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Boredom is a powerful sobriety killer. I talked about that in this article a couple of years ago. In it, I mentioned how important hobbies are because they keep your mind busy, distracting you from the ambush of cravings. For me, those hobbies were mainly writing (which led to this job) and video games (which keep me from doing this job efficiently).
What I didn't realize back then was that you have to be diverse in picking hobbies, because doing the same thing over and over will eventually lead to burnout. If you don't have a backup to keep you busy when you grow bored of one activity, you're going to stray into "what if" territory. "Man, I've been sober for four years. Drinking just this one time isn't going to re-addict me." It's your mind's way of trying to fill that "I have to be doing something right goddamn now" hole, and if you're not careful, you will fill it with old habits.
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His addiction is obviously pouring juice way too high while wearing stupid outfits.
For me, that meant having multiple video games at the ready. If I got burned out on World of Warcraft, I could switch over to Civilization or Boner Jousting 9. If I got bored with video games entirely, I'd have a few different TV shows on standby so I could flop on the couch and relive those awesome moments where Sylar would cut the top of someone's head off while Claire whined about how bad her life is because she's immortal. Or I'd do real-life boner jousting, using my wife as my horse.
But you have to have lots and lots of things to do. Fun things. Awesome, rewarding things that don't feel like work. If you have to, use some of that money you're saving from no longer buying recreational poison. At first, you'll feel guilty buying or doing fun things just for yourself. You're used to sacrificing your time and money to the addiction and putting your real life on hold. But as you get deeper and deeper into sobriety, you'll understand that it's not only a good rule of thumb, but absolutely necessary for your mental survival.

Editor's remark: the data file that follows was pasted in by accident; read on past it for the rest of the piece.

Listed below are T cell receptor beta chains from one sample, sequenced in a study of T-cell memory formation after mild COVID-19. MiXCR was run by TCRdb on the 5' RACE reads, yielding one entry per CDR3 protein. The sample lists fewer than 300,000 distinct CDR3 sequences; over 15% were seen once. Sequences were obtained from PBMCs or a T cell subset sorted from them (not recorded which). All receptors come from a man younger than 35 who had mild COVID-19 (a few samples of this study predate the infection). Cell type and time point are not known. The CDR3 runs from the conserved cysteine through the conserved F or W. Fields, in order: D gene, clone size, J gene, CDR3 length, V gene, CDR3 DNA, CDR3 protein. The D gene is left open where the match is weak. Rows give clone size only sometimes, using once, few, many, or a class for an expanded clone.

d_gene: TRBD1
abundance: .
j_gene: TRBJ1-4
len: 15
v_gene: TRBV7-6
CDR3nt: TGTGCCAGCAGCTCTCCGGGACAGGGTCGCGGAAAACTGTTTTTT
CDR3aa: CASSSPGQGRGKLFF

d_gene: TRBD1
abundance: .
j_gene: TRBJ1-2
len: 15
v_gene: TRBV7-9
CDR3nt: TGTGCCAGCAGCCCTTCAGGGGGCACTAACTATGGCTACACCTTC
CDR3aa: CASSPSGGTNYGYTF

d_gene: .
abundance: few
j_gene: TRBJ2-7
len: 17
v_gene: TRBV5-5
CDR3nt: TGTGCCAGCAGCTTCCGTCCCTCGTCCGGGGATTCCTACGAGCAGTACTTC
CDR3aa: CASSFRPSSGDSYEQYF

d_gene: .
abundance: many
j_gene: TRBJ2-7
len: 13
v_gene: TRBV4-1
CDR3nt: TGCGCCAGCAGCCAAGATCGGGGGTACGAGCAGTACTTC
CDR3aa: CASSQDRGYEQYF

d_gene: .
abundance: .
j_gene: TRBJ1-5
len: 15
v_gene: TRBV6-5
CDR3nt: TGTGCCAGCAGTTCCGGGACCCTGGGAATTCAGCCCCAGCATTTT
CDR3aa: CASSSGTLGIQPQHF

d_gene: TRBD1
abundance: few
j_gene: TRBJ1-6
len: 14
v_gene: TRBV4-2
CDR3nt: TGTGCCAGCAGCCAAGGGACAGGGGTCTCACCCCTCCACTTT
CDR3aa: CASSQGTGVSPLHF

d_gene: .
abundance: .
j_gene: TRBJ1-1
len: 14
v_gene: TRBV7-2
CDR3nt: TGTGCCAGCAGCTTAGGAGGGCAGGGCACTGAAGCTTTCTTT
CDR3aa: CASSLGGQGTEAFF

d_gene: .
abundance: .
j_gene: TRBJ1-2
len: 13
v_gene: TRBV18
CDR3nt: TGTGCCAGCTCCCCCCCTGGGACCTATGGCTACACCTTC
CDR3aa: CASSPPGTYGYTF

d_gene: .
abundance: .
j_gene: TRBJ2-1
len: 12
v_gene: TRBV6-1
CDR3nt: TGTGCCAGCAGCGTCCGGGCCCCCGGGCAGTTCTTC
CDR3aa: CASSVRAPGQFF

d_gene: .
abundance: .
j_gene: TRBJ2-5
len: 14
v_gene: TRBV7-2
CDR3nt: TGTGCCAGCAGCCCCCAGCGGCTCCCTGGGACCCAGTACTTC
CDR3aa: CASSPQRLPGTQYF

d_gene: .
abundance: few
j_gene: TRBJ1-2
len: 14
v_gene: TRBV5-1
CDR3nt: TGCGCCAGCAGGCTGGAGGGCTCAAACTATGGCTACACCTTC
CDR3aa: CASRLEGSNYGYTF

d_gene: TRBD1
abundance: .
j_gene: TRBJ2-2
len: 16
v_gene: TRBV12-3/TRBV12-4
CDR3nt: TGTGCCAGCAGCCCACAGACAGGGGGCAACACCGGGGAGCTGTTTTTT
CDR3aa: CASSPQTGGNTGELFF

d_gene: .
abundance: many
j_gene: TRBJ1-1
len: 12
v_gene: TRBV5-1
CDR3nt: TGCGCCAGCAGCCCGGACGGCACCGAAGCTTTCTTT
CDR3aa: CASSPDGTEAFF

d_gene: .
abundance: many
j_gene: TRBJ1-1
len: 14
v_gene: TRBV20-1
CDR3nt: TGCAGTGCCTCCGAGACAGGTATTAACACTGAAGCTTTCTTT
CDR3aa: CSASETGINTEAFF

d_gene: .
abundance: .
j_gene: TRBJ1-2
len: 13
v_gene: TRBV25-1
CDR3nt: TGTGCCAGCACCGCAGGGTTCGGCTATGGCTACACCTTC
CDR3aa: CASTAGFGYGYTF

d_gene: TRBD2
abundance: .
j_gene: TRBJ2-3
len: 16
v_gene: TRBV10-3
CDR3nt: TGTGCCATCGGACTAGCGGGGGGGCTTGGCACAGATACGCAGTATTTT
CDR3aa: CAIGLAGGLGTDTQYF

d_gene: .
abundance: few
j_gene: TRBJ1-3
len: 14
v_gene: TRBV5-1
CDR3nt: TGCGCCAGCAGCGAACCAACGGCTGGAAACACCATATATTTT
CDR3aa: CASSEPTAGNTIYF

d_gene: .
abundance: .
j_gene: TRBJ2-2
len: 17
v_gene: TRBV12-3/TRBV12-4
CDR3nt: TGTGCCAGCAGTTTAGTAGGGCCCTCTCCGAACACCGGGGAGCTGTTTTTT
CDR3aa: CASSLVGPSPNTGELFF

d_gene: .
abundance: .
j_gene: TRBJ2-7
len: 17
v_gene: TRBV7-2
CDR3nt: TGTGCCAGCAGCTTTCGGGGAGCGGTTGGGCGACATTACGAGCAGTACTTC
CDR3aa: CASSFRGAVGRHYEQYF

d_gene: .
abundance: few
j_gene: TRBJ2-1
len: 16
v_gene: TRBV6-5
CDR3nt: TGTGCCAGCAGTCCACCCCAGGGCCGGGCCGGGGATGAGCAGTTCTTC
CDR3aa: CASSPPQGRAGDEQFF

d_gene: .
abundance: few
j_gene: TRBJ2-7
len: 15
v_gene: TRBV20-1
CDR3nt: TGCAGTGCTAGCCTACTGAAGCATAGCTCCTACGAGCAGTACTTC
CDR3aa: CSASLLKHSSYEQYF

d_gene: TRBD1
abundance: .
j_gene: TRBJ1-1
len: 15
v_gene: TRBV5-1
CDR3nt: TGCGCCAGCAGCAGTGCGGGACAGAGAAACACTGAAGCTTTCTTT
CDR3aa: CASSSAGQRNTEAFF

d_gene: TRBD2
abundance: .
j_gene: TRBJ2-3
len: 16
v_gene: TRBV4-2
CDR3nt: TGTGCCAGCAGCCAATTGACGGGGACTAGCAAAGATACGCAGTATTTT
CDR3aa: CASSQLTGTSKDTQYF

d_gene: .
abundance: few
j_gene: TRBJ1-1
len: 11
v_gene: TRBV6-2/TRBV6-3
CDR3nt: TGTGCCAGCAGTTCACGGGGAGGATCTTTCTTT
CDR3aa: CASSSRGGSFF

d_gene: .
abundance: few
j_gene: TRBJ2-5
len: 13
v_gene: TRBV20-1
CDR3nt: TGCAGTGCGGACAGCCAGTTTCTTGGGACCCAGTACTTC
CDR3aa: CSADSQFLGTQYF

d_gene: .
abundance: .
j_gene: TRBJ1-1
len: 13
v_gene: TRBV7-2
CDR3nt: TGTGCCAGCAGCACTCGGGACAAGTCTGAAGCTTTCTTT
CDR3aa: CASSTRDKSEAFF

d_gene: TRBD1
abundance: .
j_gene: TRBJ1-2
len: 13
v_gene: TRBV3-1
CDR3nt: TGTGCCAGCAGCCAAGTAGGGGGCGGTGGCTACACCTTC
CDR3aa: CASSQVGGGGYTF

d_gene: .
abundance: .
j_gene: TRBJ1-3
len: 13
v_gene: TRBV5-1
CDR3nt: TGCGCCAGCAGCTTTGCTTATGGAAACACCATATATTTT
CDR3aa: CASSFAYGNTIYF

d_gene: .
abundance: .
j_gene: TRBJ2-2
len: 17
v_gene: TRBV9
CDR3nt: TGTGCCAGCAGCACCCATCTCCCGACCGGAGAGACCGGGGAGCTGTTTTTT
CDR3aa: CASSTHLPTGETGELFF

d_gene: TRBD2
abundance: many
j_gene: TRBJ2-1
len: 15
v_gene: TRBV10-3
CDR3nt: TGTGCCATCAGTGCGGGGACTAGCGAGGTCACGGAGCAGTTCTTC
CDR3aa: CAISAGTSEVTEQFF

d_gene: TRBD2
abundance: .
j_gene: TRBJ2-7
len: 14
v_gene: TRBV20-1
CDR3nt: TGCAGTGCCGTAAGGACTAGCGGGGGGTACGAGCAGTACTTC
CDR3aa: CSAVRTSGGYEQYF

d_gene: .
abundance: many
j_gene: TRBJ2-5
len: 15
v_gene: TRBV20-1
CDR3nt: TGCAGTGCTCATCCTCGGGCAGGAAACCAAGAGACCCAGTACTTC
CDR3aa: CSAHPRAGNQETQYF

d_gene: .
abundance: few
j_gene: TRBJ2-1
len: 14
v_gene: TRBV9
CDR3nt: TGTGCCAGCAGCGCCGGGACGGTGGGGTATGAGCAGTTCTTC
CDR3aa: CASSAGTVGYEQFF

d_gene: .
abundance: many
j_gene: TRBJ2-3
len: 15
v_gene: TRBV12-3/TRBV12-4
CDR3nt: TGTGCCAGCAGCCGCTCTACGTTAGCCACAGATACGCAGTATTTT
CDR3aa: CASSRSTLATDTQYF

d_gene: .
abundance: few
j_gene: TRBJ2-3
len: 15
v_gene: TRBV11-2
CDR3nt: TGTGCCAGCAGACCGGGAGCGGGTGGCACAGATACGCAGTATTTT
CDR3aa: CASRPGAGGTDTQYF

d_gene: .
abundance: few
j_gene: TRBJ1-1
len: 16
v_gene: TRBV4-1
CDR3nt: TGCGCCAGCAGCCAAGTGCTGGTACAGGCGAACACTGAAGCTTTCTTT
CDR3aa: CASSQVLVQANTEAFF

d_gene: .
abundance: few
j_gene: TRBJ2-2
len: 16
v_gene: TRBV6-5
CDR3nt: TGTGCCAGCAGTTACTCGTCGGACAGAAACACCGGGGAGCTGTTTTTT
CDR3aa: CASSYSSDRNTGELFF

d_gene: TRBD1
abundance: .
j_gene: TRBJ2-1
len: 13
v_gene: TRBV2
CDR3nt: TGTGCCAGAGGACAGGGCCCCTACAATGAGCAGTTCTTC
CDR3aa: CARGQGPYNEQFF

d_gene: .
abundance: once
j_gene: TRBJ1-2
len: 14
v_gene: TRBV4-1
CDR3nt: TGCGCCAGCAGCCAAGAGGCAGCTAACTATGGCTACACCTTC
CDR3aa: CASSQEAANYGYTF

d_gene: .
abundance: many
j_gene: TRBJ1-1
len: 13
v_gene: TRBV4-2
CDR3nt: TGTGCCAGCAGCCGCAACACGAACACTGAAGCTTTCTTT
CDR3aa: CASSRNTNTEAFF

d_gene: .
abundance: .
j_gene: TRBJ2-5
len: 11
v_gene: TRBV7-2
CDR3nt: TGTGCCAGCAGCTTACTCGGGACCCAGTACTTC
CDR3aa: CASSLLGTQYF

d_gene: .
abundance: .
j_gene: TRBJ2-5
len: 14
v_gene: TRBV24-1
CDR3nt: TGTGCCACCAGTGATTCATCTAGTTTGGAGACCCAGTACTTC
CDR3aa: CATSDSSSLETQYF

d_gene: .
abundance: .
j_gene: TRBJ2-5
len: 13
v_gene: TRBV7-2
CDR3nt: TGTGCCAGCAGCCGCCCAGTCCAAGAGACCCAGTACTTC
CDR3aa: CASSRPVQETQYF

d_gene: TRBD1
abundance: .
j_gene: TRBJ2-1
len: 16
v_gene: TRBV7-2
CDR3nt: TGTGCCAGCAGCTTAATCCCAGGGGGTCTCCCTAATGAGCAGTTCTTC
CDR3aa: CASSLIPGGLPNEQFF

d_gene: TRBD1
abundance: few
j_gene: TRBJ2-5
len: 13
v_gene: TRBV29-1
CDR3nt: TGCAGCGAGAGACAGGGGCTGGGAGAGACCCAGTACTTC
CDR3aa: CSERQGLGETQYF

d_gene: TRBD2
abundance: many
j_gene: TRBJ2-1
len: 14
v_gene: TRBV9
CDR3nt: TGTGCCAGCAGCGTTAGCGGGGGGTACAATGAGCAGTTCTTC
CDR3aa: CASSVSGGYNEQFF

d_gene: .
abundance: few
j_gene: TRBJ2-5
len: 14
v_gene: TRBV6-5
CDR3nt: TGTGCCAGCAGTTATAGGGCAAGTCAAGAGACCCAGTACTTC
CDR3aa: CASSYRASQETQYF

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Addiction status: Cured, bitches.
So after all this, there's a pinnacle moment where the whole world looks at you and collectively rolls its eyes. It's how I imagine Morgan Freeman's character felt at the end of The Shawshank Redemption -- total freedom wrapped in a thin film of "Shit, now what?"
You get this feeling from family members first, because they're close enough to you that their filters for protecting your feelings are thinner. They'll ask how you're doing, and since you've been open about your recovery, you'll launch into that subject. Why not? It's a direct, honest answer to their question. Four sentences in, you catch a subtle sigh from one of them, followed by a thinly veiled look that says, "Christ, not this again." At that moment, you realize they're finally seeing you as just another normal person.
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"Wait, did you just say 'normal'?"
That's what every addict is fighting for. We're not looking for medals, pats on the back, or even sympathy. We just want to be like every other person who doesn't have to put up with this mind-wrecking bullshit every day of their lives.
It's not a small deal for us. That journey takes goddamn ages to complete. We go from self-destruction to self-hatred. Shame, anger, extreme pain, breakdowns ... people view us as weak children devoid of willpower. People feel sorry for us, blame us, denounce us. Small towns and tight communities shun us from jobs and social functions because they assume we're trouble. But that day when people stop giving a shit is pure gold. "Yeah, we get it. You used to be an addict. Now you're not. Welcome to the adult world, pal. Now kindly suck all of our dicks, because we don't care."
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"By the way, the line for whiny pussies starts over there."
It's a long, hard fight, but I'm telling you that if you have a legitimate problem, the journey is totally worth it. And remember that you're always welcome in that thread I mentioned earlier. Here it is again, if you're too lazy to scroll back to it. They'll support you when you need it and call you on your bullshit just the same, because they know what you're going through. But that rooftop wrestling thing? You might want an actual professional to help you out with that one. That's just fucking weird, dude.